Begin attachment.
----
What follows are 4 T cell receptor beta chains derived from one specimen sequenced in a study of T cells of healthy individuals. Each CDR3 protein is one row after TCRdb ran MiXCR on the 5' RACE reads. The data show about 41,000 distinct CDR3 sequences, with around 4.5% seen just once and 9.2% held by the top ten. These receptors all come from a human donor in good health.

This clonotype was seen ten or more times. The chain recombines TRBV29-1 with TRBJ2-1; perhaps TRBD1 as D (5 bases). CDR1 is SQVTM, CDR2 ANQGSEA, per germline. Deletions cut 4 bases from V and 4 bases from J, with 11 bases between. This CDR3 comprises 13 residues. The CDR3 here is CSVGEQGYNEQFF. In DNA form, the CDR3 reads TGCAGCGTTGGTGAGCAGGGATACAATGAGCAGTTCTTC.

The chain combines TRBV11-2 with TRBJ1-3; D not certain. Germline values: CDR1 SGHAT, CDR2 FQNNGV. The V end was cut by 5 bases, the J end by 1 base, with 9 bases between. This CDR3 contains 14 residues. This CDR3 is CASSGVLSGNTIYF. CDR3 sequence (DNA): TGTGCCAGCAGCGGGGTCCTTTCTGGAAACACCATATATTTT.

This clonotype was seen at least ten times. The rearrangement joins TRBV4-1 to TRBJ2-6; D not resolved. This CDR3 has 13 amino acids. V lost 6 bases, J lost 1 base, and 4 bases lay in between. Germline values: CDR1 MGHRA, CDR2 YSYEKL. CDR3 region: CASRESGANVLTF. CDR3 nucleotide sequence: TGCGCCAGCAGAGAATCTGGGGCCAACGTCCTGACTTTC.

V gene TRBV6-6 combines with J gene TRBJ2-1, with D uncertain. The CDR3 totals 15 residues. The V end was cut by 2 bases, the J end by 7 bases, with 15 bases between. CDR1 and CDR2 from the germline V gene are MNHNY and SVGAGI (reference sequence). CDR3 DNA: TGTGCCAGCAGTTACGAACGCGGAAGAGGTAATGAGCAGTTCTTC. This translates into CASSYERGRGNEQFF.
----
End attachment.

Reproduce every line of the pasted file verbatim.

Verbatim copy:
What follows are 4 T cell receptor beta chains derived from one specimen sequenced in a study of T cells of healthy individuals. Each CDR3 protein is one row after TCRdb ran MiXCR on the 5' RACE reads. The data show about 41,000 distinct CDR3 sequences, with around 4.5% seen just once and 9.2% held by the top ten. These receptors all come from a human donor in good health.

This clonotype was seen ten or more times. The chain recombines TRBV29-1 with TRBJ2-1; perhaps TRBD1 as D (5 bases). CDR1 is SQVTM, CDR2 ANQGSEA, per germline. Deletions cut 4 bases from V and 4 bases from J, with 11 bases between. This CDR3 comprises 13 residues. The CDR3 here is CSVGEQGYNEQFF. In DNA form, the CDR3 reads TGCAGCGTTGGTGAGCAGGGATACAATGAGCAGTTCTTC.

The chain combines TRBV11-2 with TRBJ1-3; D not certain. Germline values: CDR1 SGHAT, CDR2 FQNNGV. The V end was cut by 5 bases, the J end by 1 base, with 9 bases between. This CDR3 contains 14 residues. This CDR3 is CASSGVLSGNTIYF. CDR3 sequence (DNA): TGTGCCAGCAGCGGGGTCCTTTCTGGAAACACCATATATTTT.

This clonotype was seen at least ten times. The rearrangement joins TRBV4-1 to TRBJ2-6; D not resolved. This CDR3 has 13 amino acids. V lost 6 bases, J lost 1 base, and 4 bases lay in between. Germline values: CDR1 MGHRA, CDR2 YSYEKL. CDR3 region: CASRESGANVLTF. CDR3 nucleotide sequence: TGCGCCAGCAGAGAATCTGGGGCCAACGTCCTGACTTTC.

V gene TRBV6-6 combines with J gene TRBJ2-1, with D uncertain. The CDR3 totals 15 residues. The V end was cut by 2 bases, the J end by 7 bases, with 15 bases between. CDR1 and CDR2 from the germline V gene are MNHNY and SVGAGI (reference sequence). CDR3 DNA: TGTGCCAGCAGTTACGAACGCGGAAGAGGTAATGAGCAGTTCTTC. This translates into CASSYERGRGNEQFF.